Mexico City getting rid of popular street vendors Shop owners' ire drives them to malls


MEXICO CITY -- Americans aren't the only ones worried abou losing business to low-cost operations in Mexico. Some Mexicans are hit by the same phenomenon.

And the conflict this has aroused threatens to put an end to the street vendors of handicrafts that attract many tourists here, and anyone else looking for a bargain.

Two Mexico City city businessmen -- Francisco Padilla Lopez and Guillermo Gazal Jafif -- illustrate the conflict that has sparked violence in Mexico City's historic central district.

Mr. Padilla is the president of a group of artisans who sell their handicrafts from small stands on the sidewalks in the city's main square. The members of his group like the freedom to produce and sell goods made by their own relatives and friends. And, because the minimum wage in Mexico is a little more than $3 a day, they can make more money selling goods on the street than they can working in a factory.

Mr. Gazal is president of a group of small shop owners in the same neighborhood. These shopkeepers are also proud of their stores and are struggling to make ends meet. They say the street vendors are in their way.

Like their counterparts on the streets of Baltimore, Washington and many other U.S. cities, the street vendors here pay no rent, no utility bills and no business taxes, so they are able to offer the same goods as the store owners, but at a much lower price.

This gives them unfair advantage, the shop owners say.

Here, this has led to violence. Last year street vendors were pelted with tomatoes and verbal abuse; other have been drenched with water or beaten by angry store owners.

Recently, Mr. Gazal called a news conference to complain about the street vendors. He sounded like a North American union leader talking about the threat of cheap labor in Mexico: "Everyday we are in a more precarious situation that is also contributing to the country's economic crisis."

But Mr. Padilla sees it as a matter of discrimination against the landless poor. "They say we don't pay taxes, but that's because we don't have rights to any land. We don't pay electricity because we don't have electricity. We have a right to support our families, and we should not be denied that right just because we can't afford to have our own store."

Now the Mexico City government has interceded with a compromise. By the end of July, the government hopes to relocate the estimated 10,000 street vendors off the sidewalks of the city's central district and into 12 enclosed malls. For a down payment of about $1,000, each street vendor will be able to buy a space in one of the malls.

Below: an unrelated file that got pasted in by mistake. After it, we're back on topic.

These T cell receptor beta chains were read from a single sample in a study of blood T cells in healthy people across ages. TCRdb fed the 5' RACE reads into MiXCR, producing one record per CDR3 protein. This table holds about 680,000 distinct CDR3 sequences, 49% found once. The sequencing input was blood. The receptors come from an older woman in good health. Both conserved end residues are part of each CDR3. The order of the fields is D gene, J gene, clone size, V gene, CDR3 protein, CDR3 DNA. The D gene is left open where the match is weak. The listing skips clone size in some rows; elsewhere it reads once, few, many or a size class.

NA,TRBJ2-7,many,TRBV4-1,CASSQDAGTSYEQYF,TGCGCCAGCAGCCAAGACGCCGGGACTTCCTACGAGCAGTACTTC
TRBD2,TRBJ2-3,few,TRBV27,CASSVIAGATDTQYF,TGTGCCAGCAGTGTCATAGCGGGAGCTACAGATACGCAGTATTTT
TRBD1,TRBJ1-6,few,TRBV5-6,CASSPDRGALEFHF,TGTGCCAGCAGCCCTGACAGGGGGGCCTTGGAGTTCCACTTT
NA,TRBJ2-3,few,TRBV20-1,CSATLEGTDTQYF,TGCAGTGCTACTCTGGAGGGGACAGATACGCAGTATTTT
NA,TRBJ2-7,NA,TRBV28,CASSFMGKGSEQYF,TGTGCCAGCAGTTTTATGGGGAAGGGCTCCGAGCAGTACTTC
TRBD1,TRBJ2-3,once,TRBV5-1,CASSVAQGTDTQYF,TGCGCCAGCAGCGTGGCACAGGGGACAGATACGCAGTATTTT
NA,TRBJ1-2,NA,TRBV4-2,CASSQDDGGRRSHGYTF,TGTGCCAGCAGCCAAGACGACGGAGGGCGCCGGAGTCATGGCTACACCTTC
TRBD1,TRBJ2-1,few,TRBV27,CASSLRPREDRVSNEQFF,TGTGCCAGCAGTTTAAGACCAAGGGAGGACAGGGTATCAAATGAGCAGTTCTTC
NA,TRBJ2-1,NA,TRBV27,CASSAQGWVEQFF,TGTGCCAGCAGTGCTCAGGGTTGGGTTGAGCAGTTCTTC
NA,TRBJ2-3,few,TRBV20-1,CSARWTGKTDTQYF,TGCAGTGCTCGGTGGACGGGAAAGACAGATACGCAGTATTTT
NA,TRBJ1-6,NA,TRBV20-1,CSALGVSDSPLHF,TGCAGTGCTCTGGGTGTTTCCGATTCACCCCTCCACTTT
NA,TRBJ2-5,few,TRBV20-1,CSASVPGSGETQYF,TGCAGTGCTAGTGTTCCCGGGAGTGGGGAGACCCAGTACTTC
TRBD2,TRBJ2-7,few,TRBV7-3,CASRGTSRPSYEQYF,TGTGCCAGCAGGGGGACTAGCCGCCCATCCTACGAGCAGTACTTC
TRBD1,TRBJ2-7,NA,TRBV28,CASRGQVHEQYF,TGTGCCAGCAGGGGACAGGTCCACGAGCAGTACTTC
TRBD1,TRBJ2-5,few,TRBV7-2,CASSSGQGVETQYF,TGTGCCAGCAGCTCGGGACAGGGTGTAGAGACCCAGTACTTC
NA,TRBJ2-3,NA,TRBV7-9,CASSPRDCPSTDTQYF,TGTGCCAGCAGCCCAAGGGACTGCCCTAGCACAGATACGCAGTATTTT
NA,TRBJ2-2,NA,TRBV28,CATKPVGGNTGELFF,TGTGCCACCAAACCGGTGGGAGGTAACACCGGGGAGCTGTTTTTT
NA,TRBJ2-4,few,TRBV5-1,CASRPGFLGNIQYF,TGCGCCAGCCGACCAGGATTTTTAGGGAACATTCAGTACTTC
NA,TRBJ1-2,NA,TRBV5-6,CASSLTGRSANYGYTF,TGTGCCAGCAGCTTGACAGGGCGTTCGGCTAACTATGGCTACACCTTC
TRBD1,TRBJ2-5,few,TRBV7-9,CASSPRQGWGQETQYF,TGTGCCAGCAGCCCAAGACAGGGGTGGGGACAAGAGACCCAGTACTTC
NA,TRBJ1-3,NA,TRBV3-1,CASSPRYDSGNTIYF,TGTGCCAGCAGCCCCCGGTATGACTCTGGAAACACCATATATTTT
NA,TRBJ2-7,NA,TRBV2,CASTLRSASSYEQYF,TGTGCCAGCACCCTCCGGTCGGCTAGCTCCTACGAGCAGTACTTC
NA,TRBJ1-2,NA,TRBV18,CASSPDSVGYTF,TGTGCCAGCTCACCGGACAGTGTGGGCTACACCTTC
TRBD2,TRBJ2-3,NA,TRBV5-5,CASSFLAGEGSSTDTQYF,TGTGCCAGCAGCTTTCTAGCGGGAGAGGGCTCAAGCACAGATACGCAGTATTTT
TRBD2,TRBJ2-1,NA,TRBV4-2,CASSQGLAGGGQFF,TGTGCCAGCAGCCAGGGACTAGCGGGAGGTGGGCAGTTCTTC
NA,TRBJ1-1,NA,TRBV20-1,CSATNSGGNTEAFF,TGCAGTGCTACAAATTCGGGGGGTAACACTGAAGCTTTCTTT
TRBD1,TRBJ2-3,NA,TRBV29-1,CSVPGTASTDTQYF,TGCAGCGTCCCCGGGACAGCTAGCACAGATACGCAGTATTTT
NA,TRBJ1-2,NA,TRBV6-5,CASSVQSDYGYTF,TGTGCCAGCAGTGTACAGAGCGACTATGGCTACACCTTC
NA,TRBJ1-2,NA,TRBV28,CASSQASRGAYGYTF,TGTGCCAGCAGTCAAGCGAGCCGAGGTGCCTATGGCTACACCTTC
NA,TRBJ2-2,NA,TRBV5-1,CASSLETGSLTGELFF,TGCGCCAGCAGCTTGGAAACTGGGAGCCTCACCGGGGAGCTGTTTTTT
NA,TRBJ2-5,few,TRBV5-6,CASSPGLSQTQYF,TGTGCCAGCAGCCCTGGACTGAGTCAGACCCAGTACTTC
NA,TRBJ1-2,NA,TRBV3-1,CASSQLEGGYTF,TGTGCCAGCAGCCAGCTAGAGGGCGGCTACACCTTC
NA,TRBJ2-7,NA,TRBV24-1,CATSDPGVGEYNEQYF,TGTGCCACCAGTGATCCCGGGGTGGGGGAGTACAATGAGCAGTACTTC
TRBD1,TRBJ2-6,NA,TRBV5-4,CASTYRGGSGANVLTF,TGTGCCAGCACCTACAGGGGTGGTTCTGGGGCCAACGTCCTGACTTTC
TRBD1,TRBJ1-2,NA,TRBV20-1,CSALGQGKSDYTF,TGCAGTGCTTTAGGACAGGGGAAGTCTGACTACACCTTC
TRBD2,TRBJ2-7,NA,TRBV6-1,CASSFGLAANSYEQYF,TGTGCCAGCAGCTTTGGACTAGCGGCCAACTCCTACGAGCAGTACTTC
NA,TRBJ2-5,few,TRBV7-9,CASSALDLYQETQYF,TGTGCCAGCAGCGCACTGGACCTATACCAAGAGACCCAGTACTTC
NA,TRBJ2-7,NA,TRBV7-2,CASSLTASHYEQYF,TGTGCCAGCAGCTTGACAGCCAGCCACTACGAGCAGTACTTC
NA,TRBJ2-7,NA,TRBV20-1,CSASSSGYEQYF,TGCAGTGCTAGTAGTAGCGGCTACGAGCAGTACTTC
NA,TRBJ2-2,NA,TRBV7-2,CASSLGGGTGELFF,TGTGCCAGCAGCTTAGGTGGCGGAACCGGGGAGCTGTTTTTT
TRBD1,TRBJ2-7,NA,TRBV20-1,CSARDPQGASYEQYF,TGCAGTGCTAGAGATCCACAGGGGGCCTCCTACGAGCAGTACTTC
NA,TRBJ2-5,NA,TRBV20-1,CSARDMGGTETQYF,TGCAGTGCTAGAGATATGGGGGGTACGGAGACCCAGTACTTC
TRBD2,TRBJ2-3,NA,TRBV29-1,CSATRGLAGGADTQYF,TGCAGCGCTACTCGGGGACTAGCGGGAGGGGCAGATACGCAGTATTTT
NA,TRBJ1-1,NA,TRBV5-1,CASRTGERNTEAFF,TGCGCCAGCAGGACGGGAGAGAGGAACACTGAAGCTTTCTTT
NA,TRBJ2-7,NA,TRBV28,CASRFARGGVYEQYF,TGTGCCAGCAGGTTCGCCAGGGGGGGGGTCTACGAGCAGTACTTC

"This is a good plan because it takes the street vendors out of the way of the store owners," said Jose de Jesus Martinez Juarez, an administrator involved with the the city's plan, "and it gives the street vendors a dignified place to do business."

Store owners say the move can't happen soon enough. And just to make sure the government doesn't back out, many have said they would withhold payment of their taxes and their dues for membership in various business groups until the street vendors are off the sidewalks in front of their businesses.

At recent groundbreaking ceremonies throughout the area, attended by top government officials, the street vendors cheered and applauded the new malls. But privately they grumbled that they are getting a bad deal.

It won't be the same, they say.

"Our sales are going to drop a lot," said Inocencio Vargas, a 30-year-old vendor of polished semiprecious stones whose wooden stand sits across the street from a jewelry store. "We sell by chance, meaning that people don't come here to shop. But when they see these pretty things, they buy them.

"In the mall," he said, "we will only get those customers who come to find certain things."

Salvador Linan Garcia, director of an institute that offers consulting services to small businesses throughout Mexico, says his clients are also skeptical that the plan will have any lasting success.

He says that unemployment continues to grow in Mexico City -- government statistics show that 400,000 new jobs have to be created annually simply to cope with the daunting population growth. And until wages are increased, people will continue to turn away from construction or factory jobs in favor of illegal commerce.

"They may move this group of street vendors into malls," he said. "But there will be thousands of others who come along to replace them."

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